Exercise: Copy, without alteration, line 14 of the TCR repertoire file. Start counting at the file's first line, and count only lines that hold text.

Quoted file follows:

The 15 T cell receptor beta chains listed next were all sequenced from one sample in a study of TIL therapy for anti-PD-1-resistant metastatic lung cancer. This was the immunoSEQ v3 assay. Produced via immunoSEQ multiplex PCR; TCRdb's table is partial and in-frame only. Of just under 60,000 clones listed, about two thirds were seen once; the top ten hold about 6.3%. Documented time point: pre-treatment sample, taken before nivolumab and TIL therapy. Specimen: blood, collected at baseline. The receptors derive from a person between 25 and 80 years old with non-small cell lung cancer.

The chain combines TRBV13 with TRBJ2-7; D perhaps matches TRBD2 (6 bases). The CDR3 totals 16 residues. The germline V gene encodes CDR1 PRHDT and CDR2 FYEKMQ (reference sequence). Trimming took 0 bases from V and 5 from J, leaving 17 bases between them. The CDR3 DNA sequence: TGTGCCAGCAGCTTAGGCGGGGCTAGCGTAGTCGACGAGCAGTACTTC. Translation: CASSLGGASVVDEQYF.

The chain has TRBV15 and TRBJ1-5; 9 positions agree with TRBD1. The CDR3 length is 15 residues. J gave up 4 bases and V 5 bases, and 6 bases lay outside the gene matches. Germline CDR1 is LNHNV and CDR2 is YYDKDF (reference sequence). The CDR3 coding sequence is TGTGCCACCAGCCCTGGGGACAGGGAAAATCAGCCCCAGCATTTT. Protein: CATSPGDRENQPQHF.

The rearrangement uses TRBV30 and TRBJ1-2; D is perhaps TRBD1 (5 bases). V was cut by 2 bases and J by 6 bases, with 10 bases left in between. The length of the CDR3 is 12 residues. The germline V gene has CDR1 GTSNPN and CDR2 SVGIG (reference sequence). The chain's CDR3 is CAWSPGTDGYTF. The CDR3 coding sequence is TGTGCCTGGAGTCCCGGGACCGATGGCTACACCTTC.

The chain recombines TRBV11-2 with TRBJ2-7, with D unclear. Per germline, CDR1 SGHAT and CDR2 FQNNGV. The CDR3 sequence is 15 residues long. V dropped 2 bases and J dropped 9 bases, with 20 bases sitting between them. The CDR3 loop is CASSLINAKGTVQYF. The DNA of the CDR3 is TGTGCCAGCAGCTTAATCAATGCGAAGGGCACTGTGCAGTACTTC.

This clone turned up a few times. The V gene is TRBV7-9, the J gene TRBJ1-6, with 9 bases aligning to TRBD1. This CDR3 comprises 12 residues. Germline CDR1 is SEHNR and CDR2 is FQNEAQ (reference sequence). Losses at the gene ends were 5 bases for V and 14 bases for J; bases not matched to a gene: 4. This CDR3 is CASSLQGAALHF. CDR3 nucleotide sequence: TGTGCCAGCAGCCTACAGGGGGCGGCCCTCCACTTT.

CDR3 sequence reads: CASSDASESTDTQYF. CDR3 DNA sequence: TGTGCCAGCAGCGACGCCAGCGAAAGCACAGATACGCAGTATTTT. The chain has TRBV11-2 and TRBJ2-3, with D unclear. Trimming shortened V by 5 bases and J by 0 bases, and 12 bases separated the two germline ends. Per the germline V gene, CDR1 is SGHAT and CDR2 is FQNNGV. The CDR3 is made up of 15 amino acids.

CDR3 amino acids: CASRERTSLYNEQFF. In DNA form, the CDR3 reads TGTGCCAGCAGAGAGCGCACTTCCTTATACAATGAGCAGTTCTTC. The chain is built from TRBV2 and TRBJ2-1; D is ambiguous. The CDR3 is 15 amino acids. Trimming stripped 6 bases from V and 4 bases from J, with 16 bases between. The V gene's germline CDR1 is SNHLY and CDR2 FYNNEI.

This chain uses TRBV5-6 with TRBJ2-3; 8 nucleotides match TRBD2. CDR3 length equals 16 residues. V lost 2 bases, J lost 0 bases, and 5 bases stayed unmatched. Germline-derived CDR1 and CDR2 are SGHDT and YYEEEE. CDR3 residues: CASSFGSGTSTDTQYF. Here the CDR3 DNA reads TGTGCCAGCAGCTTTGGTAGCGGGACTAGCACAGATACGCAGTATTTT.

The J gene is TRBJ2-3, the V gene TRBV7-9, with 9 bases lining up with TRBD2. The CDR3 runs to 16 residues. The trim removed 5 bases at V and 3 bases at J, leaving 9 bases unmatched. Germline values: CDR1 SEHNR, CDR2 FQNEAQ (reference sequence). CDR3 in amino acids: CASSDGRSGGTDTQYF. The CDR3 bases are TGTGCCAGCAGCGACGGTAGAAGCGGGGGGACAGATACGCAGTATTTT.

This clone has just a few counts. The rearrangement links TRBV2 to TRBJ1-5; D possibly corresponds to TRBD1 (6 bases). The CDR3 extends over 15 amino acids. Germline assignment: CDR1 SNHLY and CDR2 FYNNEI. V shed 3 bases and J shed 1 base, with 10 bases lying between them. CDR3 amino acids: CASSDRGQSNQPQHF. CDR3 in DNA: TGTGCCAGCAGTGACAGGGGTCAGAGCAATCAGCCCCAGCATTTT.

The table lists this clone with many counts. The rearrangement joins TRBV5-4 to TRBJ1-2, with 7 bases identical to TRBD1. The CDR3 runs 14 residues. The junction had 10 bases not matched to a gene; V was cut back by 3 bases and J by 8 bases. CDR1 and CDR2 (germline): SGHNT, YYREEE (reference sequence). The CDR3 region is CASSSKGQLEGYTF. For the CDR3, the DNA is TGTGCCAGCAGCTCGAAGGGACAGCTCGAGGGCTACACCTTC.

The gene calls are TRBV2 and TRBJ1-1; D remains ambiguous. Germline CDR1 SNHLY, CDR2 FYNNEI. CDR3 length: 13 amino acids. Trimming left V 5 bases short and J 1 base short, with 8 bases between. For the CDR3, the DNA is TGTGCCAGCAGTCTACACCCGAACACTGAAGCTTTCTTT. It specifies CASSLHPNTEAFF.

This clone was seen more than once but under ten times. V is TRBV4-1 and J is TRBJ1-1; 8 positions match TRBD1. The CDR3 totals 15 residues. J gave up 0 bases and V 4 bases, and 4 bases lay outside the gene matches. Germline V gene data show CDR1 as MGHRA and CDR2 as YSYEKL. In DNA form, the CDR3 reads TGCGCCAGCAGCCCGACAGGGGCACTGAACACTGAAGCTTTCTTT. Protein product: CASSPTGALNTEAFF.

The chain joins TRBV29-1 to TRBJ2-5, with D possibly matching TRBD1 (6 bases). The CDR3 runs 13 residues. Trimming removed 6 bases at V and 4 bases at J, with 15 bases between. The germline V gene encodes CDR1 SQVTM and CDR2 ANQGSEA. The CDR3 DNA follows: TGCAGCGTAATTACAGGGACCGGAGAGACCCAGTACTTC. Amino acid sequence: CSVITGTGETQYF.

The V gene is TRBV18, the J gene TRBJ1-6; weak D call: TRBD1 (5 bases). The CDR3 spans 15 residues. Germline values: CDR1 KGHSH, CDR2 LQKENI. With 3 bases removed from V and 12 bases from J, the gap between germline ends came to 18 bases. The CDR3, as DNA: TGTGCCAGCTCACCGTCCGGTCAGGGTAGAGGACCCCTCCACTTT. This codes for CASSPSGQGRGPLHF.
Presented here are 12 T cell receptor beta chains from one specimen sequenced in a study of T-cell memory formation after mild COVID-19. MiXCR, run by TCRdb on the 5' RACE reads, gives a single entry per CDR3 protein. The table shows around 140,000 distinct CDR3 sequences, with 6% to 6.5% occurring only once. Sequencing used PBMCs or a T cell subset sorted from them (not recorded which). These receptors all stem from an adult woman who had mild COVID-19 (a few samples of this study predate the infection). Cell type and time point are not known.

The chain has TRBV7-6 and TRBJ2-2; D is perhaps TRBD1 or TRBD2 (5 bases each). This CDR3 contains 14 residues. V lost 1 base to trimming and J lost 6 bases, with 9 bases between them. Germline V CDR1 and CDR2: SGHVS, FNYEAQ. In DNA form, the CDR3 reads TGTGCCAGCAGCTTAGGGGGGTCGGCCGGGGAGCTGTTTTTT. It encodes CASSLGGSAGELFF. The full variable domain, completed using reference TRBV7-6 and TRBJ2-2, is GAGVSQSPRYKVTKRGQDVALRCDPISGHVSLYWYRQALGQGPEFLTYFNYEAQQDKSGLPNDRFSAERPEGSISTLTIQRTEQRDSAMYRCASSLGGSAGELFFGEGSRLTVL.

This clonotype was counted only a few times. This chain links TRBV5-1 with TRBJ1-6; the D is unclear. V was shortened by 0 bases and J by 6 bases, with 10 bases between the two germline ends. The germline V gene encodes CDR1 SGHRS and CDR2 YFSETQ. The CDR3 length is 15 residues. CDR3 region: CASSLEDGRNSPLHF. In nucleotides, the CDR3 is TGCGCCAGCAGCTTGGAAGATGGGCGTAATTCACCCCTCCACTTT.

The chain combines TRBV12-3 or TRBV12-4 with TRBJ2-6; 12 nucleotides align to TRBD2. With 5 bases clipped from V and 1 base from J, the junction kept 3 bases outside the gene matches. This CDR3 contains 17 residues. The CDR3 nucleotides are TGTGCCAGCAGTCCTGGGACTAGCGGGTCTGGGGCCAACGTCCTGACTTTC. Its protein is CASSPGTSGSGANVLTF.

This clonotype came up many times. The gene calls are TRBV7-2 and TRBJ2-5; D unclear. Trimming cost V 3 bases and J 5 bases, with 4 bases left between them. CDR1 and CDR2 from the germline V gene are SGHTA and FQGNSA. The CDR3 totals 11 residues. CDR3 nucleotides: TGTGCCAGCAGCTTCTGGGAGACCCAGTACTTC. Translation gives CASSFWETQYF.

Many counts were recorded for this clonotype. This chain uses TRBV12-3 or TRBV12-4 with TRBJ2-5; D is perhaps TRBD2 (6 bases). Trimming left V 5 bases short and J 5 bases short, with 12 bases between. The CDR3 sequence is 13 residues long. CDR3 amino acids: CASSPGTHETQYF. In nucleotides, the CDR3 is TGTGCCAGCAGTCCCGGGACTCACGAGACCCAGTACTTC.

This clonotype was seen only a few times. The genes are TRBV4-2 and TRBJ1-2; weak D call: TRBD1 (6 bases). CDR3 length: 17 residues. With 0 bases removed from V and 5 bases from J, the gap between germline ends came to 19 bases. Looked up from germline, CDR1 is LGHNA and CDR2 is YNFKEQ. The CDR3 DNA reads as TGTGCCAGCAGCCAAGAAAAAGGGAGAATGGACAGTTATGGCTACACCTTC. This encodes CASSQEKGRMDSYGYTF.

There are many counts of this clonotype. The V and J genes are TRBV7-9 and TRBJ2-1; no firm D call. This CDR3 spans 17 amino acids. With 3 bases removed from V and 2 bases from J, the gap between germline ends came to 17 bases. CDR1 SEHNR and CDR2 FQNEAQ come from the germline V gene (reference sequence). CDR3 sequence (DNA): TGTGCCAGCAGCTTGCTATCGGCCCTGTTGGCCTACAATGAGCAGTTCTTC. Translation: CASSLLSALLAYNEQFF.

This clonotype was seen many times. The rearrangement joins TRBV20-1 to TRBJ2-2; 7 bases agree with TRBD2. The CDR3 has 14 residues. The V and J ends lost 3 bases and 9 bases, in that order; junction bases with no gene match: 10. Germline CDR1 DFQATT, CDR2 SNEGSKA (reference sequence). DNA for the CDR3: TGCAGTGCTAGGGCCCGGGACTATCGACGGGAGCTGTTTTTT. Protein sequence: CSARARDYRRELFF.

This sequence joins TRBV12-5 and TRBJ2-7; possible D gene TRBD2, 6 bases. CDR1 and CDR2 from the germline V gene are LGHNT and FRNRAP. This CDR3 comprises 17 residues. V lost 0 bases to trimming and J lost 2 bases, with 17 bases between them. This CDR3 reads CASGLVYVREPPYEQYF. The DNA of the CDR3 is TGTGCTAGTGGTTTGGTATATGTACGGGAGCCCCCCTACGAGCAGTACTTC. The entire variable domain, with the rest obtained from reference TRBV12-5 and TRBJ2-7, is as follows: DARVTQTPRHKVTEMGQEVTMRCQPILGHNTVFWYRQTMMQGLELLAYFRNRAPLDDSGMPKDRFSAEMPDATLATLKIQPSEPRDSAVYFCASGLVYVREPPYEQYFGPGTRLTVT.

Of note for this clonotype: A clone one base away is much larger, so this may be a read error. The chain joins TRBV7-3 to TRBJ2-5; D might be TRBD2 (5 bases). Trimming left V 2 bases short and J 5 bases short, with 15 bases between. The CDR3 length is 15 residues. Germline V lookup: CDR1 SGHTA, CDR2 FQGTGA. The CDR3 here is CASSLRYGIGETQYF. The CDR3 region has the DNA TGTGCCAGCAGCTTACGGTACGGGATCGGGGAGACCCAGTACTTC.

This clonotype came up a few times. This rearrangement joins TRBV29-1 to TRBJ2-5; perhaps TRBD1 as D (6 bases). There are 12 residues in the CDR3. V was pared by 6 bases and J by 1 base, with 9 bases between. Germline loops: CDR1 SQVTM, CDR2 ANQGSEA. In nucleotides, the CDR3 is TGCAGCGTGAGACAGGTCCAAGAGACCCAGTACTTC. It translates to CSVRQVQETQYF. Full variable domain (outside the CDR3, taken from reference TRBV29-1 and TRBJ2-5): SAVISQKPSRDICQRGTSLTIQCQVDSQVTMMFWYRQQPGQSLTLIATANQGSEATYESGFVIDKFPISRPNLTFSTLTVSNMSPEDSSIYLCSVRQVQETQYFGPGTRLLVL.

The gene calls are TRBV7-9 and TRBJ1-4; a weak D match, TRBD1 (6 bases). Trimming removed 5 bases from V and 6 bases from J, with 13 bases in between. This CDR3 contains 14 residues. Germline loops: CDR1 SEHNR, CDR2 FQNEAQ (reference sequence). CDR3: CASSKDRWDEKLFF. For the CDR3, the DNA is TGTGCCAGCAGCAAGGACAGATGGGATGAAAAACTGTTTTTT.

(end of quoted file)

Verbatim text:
This clone was seen more than once but under ten times. V is TRBV4-1 and J is TRBJ1-1; 8 positions match TRBD1. The CDR3 totals 15 residues. J gave up 0 bases and V 4 bases, and 4 bases lay outside the gene matches. Germline V gene data show CDR1 as MGHRA and CDR2 as YSYEKL. In DNA form, the CDR3 reads TGCGCCAGCAGCCCGACAGGGGCACTGAACACTGAAGCTTTCTTT. Protein product: CASSPTGALNTEAFF.